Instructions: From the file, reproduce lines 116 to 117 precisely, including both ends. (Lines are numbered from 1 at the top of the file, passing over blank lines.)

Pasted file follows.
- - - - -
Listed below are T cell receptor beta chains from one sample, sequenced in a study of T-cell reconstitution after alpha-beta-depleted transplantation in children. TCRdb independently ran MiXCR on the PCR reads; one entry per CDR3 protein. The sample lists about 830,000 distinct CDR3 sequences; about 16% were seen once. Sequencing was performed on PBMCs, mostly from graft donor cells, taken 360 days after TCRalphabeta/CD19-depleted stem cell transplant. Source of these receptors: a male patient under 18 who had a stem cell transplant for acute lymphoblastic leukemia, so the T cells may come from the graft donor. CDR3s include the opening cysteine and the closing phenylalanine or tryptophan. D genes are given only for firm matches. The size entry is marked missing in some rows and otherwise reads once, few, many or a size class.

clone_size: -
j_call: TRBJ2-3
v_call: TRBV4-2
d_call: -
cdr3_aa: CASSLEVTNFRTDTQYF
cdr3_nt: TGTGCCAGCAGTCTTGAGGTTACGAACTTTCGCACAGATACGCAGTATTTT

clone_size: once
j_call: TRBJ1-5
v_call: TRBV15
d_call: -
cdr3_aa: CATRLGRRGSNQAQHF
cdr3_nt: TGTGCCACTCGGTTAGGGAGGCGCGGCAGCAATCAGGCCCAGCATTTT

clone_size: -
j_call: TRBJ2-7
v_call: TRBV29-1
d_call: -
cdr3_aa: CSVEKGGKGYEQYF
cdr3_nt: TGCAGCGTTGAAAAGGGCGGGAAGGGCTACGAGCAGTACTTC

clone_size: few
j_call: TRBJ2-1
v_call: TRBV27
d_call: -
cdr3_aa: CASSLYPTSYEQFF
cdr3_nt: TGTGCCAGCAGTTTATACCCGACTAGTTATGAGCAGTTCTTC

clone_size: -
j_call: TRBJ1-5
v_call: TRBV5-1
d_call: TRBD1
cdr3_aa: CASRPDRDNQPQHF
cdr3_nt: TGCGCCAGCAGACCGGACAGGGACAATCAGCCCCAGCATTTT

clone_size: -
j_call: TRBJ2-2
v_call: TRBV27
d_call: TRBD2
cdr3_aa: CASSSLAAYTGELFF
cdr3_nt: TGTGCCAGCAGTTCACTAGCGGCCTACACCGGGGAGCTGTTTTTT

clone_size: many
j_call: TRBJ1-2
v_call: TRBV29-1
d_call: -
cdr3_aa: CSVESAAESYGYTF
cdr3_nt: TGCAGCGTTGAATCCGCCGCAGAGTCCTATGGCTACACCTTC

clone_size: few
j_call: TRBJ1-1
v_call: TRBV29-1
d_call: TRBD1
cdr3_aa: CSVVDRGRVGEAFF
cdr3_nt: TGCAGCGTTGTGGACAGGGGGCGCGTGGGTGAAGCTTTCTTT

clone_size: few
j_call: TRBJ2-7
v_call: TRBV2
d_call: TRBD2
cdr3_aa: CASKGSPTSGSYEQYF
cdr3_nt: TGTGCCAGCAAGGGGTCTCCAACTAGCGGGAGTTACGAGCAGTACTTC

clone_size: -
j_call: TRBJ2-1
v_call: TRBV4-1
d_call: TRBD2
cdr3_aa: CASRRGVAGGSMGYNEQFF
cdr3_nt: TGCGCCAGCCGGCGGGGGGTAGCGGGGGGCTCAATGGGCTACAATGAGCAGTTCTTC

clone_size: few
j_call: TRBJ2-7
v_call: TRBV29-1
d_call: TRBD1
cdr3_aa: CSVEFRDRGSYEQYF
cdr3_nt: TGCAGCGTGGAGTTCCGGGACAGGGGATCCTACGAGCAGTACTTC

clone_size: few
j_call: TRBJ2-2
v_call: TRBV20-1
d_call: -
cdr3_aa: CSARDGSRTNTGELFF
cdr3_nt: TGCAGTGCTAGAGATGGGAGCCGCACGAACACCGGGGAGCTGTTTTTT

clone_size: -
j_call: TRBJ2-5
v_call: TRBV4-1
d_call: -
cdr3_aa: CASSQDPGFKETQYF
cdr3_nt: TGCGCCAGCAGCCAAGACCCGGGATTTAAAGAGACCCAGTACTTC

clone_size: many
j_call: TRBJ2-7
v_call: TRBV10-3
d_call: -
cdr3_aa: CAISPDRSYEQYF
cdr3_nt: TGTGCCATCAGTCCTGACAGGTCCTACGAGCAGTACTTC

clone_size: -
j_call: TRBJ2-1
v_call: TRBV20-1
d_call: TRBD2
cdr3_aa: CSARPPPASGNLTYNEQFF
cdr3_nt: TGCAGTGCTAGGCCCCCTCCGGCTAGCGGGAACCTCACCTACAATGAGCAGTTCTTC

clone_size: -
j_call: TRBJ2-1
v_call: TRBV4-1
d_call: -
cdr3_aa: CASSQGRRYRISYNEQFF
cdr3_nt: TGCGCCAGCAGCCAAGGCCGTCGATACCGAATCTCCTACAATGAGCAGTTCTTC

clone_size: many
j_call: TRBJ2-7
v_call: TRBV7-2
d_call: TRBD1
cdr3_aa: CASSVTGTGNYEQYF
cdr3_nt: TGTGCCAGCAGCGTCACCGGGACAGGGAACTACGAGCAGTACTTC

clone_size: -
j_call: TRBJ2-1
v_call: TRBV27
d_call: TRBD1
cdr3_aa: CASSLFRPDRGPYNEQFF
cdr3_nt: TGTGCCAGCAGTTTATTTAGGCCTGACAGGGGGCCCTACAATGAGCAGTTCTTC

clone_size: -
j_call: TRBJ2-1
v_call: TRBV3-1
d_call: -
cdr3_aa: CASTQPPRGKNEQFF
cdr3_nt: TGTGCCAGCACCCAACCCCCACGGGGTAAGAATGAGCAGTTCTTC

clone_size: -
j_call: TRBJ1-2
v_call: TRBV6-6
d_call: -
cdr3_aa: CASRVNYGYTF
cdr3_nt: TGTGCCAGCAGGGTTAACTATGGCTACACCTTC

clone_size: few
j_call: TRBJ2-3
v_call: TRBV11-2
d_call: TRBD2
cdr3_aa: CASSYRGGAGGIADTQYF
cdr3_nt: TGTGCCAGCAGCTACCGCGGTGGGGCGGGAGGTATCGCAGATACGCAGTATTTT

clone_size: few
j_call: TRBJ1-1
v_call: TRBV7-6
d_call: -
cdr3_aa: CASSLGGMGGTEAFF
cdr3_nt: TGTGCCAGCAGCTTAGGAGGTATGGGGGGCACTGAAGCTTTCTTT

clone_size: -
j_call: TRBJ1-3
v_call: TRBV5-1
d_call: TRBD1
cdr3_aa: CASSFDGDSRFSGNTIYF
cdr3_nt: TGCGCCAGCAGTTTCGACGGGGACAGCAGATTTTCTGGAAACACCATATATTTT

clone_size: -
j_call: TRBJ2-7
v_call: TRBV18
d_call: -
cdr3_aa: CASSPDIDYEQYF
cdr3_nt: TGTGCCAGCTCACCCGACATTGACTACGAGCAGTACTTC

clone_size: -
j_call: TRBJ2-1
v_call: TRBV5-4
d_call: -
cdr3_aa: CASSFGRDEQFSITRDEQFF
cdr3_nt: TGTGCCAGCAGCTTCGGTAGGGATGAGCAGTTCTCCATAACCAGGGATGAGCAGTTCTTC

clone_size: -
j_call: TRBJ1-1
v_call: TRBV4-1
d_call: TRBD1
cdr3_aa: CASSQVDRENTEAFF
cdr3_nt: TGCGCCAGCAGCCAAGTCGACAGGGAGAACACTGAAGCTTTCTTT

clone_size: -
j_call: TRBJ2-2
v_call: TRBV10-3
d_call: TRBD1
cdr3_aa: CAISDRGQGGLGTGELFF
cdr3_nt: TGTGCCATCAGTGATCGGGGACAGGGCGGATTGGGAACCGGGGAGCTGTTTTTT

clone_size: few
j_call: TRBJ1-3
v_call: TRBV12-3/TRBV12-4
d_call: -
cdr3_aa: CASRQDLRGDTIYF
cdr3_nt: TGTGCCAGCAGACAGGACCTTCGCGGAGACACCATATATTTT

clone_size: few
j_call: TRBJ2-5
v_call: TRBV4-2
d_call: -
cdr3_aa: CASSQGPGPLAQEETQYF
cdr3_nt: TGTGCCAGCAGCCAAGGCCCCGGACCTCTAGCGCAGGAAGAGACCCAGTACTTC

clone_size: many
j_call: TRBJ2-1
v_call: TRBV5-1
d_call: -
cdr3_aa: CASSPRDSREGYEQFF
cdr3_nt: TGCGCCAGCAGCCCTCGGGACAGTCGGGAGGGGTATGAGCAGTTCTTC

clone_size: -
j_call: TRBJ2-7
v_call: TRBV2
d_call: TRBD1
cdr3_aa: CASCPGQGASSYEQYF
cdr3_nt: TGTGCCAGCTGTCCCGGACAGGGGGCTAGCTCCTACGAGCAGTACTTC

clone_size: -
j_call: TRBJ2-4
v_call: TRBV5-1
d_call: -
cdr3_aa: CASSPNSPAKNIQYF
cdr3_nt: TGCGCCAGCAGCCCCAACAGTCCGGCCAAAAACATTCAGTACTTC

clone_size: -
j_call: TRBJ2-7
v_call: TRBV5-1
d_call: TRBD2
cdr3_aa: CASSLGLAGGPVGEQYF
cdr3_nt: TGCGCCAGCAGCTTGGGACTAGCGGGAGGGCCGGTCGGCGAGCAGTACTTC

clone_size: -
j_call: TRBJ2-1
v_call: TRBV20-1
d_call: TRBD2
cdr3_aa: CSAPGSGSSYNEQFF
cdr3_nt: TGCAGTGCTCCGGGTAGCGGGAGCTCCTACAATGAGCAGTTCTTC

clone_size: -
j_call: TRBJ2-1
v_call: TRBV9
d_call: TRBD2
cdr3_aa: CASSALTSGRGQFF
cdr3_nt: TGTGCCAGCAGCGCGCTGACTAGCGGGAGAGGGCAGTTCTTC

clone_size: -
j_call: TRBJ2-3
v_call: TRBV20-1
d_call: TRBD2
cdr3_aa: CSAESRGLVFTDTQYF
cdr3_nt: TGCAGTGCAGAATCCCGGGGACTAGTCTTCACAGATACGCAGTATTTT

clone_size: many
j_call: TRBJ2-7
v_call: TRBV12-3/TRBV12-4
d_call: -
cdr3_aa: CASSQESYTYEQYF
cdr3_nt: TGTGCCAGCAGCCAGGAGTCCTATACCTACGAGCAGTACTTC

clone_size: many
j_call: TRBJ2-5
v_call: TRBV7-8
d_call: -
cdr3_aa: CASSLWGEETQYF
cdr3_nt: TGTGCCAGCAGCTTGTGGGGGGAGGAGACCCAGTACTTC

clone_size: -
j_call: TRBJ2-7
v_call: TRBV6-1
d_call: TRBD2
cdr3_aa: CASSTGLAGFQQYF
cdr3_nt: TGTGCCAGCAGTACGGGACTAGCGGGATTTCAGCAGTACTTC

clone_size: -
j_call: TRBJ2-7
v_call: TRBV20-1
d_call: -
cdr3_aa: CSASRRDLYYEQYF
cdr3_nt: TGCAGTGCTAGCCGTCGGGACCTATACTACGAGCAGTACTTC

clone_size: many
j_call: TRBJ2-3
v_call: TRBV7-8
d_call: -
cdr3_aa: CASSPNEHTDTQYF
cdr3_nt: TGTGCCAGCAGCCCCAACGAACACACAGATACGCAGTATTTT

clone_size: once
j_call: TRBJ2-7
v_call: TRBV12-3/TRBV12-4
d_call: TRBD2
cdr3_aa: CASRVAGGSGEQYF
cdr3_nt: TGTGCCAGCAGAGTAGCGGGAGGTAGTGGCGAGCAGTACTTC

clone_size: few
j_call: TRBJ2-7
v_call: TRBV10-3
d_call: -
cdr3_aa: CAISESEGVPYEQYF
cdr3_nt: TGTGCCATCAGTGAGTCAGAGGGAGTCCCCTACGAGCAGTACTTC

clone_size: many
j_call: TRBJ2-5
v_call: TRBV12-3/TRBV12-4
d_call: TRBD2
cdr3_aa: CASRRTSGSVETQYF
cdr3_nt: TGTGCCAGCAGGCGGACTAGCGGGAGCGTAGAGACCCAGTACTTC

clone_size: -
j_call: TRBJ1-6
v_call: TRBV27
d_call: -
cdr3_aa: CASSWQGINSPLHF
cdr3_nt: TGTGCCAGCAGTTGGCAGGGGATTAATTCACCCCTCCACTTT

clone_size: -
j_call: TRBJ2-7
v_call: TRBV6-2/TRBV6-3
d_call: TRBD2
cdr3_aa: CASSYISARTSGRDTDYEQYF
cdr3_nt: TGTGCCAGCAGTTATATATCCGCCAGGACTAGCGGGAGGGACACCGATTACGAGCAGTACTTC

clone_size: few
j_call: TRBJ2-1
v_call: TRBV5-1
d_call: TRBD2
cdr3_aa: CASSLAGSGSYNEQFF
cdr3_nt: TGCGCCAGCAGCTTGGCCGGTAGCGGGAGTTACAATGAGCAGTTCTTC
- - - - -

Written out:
clone_size: -
j_call: TRBJ1-2